This will come out in 2009, so again my timing is off. Geoff Dyer has not written a novel since Paris Trance, over a decade ago. Some might argue that he still has not written a novel, and that JiV/DiV is really two autobiographical novellas that set out from where Yoga For People Who Can't Be Bothered To Do It left off. Either way, it is great, conjuring up a weirdly uplifting kind of everlasting depression.

Hussain Agha, Ahmad Khalidi, A Framework for A Palestinian National Security Doctrine
This came out in 2006 so, again, time is out of joint. Palestinians are so scattered and so vulnerable, this short book only sets out the parameters of the problem: How can the Palestinian leadership offer security to Palestinians in the occupied territories? In camps in neighbouring states? inside Israel? or in the wider diaspora? What is the best army/security apparatus that the current quasi-state of Palestine could hope to get up-and-running, while still under occupation? Questions like this.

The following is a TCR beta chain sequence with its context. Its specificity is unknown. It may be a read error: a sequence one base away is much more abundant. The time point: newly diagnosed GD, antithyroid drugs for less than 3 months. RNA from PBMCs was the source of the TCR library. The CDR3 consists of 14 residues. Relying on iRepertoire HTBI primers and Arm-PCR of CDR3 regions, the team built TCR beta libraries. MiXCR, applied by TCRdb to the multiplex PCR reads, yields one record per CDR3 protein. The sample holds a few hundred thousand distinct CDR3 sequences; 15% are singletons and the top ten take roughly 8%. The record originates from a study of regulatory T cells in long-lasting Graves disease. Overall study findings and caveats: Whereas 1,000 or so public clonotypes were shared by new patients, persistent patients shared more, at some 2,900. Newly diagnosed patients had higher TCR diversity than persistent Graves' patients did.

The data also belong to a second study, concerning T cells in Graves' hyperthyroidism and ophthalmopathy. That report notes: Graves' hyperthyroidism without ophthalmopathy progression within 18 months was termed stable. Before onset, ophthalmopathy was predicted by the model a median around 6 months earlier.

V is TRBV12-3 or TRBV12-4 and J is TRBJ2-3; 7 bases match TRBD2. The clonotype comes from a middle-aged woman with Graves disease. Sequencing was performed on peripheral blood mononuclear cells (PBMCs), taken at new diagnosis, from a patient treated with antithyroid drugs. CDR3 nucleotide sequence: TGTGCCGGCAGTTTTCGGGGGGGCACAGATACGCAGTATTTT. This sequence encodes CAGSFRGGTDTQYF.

Simon Lewis, Bad Traffic
Simon was the quietest of the writers who took part in the New Puritan project, ten years ago. He did nothing at all, then came out with this, a great thriller and perhaps the best novel of 2008 - a tough Chinese cop searches for his daughter across an alien landscape he cannot hope to understand - mostly Essex.

Nicholas Blincoe is a novelist and critic.

New Year, New Thomas Pynchon